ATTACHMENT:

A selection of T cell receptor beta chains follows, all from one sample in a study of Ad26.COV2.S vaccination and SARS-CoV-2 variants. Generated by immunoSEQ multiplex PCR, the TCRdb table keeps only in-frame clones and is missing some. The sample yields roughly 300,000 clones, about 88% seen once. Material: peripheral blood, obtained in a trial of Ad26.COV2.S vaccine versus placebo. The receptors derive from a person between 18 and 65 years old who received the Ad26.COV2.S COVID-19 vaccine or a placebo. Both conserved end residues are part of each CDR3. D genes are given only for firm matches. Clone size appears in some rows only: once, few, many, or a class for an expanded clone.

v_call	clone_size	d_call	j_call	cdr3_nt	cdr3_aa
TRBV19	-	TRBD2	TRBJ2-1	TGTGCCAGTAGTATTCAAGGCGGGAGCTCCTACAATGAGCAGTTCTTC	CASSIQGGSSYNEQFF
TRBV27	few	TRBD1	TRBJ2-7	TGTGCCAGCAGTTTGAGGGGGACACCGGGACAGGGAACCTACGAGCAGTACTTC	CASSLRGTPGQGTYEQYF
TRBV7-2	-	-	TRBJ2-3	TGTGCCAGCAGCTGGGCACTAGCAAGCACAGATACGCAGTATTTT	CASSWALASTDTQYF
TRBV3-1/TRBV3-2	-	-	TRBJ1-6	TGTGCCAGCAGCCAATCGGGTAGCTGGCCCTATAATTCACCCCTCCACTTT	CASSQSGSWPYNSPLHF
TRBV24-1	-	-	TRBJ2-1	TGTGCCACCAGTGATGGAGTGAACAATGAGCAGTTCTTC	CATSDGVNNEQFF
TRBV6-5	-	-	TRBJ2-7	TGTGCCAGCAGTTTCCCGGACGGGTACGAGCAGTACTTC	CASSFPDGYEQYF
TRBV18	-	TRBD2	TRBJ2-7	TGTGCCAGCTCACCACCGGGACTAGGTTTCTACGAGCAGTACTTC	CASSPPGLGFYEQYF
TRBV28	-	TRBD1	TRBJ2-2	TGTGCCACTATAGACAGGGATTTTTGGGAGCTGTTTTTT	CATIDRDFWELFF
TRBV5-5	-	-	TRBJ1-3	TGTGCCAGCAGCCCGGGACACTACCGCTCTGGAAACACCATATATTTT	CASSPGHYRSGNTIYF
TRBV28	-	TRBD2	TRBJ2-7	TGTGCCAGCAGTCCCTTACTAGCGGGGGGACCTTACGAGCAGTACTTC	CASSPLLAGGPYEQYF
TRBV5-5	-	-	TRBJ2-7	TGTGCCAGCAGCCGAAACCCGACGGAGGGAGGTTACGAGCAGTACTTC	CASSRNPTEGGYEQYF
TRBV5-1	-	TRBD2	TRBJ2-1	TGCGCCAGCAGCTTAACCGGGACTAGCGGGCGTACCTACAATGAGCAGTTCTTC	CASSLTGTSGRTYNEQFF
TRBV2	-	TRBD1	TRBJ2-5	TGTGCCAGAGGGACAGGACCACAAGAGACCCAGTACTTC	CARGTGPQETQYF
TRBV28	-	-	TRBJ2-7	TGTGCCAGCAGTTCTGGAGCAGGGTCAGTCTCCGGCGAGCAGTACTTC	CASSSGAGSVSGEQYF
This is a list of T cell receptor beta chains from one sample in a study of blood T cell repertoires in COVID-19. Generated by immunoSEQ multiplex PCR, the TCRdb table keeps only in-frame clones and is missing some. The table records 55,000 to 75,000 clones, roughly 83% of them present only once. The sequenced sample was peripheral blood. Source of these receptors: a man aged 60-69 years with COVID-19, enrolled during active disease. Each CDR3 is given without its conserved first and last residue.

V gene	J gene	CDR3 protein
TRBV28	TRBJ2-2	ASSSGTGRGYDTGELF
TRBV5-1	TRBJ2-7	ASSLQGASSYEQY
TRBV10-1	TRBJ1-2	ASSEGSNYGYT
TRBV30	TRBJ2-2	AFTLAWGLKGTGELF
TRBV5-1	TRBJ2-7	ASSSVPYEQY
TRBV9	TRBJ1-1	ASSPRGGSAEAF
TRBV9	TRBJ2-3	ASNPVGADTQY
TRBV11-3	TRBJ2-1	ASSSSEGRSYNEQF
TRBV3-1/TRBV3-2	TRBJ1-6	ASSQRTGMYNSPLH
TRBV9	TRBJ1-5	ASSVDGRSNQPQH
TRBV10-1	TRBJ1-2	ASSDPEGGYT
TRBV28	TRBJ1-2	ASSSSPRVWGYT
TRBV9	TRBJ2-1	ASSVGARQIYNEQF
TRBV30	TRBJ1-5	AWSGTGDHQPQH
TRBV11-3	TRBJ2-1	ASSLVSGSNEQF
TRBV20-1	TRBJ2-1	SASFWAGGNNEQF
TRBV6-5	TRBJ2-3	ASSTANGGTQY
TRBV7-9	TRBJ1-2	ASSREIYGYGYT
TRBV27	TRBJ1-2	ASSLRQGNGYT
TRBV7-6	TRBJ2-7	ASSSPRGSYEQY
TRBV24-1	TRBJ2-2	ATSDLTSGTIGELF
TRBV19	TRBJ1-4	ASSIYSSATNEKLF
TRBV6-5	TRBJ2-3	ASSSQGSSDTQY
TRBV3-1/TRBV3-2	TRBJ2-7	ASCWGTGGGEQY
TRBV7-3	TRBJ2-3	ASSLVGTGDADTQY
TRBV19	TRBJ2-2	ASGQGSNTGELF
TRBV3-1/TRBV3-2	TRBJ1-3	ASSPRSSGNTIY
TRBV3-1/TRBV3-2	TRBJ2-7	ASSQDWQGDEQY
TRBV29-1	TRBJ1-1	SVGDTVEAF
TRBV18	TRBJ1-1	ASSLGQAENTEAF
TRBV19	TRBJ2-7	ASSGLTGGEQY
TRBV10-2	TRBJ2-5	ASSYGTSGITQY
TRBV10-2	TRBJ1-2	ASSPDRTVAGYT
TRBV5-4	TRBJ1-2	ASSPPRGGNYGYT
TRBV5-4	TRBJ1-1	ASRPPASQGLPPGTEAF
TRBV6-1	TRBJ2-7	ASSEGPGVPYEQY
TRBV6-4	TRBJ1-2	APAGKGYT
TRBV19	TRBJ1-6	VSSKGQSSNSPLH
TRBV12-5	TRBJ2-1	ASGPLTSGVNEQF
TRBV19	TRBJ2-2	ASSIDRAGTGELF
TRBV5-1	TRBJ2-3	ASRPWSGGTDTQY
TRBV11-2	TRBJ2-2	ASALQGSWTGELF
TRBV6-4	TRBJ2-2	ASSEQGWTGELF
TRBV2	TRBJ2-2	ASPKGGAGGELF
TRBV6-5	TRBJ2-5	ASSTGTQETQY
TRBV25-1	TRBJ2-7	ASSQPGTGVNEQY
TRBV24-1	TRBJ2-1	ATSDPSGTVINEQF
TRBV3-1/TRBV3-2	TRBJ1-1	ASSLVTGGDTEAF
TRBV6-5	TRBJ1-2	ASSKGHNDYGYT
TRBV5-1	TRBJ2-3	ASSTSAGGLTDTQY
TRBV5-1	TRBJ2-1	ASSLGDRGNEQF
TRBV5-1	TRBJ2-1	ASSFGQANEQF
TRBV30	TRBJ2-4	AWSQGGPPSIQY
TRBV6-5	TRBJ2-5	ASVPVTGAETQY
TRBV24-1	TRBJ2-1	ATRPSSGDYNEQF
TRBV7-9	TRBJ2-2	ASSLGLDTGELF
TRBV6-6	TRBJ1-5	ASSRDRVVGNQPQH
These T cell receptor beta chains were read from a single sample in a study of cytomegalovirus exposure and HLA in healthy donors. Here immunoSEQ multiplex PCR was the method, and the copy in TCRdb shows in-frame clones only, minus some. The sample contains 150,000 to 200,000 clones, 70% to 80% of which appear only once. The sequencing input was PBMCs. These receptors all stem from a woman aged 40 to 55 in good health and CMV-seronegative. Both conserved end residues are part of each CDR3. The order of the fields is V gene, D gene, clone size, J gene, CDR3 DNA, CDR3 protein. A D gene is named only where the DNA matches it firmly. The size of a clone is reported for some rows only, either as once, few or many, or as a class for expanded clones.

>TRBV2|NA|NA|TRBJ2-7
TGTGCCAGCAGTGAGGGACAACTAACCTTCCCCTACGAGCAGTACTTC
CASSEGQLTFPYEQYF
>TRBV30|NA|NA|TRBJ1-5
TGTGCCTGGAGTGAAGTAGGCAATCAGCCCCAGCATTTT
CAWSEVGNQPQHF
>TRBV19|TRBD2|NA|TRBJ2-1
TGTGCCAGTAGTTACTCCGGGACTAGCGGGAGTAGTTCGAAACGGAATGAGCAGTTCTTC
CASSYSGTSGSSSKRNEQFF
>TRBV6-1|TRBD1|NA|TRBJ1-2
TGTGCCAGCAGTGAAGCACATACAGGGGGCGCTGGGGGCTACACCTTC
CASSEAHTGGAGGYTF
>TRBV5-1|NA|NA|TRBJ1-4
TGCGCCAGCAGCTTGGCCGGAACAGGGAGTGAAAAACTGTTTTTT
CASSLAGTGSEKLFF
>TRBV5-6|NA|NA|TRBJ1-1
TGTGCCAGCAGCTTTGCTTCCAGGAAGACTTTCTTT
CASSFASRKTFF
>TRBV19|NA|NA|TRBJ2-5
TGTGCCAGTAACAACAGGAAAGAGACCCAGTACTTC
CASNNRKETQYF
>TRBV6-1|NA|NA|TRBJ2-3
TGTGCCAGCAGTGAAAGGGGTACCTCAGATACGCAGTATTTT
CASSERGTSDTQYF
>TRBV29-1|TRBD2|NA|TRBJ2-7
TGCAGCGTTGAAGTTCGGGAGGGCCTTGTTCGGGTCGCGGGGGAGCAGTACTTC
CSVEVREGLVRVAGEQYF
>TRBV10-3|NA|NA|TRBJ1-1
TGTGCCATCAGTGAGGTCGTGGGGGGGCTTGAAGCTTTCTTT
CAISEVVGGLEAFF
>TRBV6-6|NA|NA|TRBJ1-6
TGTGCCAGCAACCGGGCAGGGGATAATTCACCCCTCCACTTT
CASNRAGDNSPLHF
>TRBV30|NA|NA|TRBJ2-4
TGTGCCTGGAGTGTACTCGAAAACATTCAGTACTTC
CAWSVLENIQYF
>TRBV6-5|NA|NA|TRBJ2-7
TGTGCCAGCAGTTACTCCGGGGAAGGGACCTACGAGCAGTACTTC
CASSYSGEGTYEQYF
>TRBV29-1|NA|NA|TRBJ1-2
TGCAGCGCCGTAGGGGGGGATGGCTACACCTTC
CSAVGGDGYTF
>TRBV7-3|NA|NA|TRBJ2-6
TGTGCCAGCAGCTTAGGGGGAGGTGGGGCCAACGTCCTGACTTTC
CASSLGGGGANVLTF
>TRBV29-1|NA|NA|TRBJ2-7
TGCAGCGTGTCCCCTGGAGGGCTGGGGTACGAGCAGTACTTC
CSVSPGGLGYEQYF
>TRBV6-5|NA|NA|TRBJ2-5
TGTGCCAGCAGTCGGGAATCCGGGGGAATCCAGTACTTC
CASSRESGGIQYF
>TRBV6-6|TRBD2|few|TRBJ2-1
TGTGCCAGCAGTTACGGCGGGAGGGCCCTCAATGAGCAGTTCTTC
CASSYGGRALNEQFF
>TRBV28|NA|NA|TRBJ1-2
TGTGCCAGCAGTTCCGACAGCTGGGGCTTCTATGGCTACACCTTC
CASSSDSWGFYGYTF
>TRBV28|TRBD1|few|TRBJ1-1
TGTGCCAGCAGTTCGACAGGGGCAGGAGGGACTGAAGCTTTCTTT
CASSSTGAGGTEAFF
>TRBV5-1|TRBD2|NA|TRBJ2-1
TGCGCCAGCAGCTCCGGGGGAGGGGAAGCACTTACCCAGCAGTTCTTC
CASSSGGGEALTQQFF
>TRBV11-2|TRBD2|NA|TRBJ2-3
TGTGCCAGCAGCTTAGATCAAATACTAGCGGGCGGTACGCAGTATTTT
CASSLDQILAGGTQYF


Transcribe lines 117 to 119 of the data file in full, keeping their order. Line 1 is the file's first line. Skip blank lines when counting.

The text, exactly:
TGCAGCGCCGTAGGGGGGGATGGCTACACCTTC
CSAVGGDGYTF
>TRBV7-3|NA|NA|TRBJ2-6